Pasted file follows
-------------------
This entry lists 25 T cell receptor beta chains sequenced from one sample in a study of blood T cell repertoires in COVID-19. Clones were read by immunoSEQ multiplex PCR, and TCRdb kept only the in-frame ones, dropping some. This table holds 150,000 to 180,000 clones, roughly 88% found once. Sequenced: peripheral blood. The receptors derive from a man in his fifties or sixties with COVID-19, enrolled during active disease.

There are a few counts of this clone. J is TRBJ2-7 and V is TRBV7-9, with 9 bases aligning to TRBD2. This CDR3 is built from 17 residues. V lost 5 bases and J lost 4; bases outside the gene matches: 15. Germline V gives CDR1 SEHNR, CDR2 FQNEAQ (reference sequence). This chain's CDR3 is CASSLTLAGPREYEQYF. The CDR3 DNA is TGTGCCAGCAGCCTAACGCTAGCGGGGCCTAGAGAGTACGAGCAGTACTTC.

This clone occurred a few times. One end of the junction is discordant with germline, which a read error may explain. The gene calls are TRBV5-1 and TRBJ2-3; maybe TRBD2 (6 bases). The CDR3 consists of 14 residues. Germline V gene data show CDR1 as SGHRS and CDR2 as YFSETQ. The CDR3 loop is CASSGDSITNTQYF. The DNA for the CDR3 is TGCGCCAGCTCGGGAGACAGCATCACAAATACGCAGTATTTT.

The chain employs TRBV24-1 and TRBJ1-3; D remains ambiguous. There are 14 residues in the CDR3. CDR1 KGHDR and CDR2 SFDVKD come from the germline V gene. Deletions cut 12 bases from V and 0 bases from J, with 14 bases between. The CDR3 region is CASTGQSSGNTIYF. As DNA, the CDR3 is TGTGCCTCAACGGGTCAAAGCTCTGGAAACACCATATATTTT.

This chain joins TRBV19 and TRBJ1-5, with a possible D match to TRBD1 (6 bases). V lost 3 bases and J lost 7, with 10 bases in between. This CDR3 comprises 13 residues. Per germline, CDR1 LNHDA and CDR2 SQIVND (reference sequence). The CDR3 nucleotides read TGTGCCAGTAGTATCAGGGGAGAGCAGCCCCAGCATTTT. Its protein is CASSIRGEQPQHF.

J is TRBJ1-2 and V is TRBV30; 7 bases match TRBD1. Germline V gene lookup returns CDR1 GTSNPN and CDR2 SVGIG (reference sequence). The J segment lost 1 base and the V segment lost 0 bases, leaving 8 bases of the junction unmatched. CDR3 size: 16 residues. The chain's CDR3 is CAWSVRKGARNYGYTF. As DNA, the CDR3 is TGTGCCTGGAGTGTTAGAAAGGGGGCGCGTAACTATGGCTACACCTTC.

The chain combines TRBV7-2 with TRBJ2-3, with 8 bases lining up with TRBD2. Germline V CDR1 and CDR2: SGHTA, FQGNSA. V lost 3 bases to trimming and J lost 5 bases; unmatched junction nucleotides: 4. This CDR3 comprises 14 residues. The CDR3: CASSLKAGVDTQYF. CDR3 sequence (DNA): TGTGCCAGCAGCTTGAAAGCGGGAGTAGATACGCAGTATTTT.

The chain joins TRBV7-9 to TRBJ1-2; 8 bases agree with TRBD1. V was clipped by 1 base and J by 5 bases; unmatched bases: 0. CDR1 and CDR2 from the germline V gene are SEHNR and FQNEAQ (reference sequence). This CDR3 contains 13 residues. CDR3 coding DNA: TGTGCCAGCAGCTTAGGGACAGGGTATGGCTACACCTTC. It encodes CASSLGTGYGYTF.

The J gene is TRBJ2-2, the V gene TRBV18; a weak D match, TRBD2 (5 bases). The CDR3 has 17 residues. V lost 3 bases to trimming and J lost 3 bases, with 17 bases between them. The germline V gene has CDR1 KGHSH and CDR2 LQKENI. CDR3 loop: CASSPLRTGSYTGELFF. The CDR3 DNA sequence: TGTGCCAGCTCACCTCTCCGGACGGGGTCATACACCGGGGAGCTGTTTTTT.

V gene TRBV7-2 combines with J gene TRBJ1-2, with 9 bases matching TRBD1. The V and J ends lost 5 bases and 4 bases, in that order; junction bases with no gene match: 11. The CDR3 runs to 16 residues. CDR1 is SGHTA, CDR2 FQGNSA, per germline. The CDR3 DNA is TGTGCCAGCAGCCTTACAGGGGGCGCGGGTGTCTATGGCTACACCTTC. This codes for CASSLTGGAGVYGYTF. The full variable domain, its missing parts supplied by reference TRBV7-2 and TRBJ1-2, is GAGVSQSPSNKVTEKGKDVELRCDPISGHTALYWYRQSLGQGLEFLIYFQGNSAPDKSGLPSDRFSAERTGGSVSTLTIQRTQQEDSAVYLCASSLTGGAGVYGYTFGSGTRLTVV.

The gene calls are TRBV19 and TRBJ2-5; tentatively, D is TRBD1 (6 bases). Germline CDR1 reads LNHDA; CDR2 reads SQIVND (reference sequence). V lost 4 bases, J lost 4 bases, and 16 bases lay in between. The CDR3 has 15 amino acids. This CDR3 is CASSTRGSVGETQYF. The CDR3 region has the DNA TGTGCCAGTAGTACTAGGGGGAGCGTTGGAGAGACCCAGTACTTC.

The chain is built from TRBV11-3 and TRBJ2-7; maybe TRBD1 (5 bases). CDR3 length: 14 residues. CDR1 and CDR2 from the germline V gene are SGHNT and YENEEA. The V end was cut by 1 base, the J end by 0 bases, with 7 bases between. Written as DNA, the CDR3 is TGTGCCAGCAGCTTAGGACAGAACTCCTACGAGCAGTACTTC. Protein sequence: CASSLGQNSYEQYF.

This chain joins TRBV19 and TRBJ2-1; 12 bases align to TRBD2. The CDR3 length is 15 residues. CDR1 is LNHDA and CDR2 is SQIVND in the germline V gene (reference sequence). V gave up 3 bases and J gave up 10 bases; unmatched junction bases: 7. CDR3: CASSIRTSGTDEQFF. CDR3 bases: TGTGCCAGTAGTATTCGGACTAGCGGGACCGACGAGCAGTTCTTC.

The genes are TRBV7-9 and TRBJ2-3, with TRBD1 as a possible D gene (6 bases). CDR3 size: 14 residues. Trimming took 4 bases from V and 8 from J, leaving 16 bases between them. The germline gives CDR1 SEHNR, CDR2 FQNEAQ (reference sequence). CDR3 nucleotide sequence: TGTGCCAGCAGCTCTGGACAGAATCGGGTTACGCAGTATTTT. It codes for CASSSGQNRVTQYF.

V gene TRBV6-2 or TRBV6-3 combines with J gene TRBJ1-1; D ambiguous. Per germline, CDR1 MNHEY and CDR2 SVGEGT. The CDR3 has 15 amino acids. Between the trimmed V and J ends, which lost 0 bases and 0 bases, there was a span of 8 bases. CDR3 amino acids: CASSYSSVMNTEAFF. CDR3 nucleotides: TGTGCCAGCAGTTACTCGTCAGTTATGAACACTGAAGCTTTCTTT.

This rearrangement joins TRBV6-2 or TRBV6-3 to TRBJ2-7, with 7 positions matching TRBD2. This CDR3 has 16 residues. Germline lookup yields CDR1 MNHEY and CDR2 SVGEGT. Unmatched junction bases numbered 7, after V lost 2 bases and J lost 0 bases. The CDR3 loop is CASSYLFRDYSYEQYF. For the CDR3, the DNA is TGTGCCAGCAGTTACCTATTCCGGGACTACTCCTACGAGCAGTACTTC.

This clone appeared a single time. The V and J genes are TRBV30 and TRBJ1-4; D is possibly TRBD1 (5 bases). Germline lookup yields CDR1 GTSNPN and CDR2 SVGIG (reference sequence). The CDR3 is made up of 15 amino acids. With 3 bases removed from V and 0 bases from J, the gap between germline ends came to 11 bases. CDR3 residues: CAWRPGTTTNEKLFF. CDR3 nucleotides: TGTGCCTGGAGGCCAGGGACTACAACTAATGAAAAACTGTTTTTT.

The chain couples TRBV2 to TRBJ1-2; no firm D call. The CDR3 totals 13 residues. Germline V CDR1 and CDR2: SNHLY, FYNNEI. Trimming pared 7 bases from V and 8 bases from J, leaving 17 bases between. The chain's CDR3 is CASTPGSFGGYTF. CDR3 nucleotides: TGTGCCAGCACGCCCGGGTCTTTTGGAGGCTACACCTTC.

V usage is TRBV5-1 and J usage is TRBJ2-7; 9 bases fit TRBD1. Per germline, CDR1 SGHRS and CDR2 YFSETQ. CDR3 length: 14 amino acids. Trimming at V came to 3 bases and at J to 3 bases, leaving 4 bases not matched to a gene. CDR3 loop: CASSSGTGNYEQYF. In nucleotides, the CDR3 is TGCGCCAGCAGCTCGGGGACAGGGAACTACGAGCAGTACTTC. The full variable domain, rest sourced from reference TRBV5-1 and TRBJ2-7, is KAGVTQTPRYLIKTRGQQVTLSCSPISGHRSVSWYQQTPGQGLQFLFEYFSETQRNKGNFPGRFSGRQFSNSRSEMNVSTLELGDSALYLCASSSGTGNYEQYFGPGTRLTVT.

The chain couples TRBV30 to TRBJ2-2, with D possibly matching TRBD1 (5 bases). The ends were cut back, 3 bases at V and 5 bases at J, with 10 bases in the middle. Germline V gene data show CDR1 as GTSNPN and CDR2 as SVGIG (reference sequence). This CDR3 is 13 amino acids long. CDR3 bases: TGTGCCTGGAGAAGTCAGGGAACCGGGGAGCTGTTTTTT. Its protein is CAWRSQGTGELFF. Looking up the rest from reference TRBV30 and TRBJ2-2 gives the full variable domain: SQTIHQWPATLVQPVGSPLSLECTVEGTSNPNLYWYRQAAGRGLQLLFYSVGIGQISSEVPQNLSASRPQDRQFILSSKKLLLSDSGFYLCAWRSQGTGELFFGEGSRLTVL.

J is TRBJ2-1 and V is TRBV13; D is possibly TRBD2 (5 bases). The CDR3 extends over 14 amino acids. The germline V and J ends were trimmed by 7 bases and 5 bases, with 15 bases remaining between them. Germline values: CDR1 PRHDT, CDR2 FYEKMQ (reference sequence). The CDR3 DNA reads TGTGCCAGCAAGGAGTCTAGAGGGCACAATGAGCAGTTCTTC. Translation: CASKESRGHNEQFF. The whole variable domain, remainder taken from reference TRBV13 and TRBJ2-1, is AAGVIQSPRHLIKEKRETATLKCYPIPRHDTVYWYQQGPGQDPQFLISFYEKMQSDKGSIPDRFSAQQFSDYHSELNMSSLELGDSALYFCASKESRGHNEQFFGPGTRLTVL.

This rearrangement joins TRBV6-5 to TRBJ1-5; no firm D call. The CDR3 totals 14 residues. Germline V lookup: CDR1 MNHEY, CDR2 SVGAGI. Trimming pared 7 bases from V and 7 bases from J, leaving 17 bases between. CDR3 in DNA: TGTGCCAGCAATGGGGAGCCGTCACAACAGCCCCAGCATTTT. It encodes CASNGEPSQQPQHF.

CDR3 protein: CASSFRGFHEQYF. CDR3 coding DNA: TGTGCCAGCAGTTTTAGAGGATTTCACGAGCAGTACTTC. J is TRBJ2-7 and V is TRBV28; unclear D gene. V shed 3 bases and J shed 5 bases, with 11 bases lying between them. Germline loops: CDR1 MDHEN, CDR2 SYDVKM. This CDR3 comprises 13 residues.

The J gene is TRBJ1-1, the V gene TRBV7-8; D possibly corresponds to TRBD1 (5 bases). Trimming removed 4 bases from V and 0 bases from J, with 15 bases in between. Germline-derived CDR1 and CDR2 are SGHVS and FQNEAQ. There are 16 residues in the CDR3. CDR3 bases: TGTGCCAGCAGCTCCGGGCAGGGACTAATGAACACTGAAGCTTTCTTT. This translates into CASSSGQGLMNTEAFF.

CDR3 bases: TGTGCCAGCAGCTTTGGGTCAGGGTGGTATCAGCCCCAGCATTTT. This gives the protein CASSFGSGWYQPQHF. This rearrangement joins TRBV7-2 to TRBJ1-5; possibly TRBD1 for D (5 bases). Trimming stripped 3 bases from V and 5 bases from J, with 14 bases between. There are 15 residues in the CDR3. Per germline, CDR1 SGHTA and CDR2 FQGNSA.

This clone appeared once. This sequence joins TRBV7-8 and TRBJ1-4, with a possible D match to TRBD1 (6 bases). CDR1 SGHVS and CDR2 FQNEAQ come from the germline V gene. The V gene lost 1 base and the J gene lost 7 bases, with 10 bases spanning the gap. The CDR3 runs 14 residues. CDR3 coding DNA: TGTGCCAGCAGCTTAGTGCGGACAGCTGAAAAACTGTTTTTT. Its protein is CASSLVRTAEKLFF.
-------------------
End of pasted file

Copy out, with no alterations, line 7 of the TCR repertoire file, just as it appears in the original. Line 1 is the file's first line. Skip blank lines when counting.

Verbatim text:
The chain combines TRBV7-2 with TRBJ2-3, with 8 bases lining up with TRBD2. Germline V CDR1 and CDR2: SGHTA, FQGNSA. V lost 3 bases to trimming and J lost 5 bases; unmatched junction nucleotides: 4. This CDR3 comprises 14 residues. The CDR3: CASSLKAGVDTQYF. CDR3 sequence (DNA): TGTGCCAGCAGCTTGAAAGCGGGAGTAGATACGCAGTATTTT.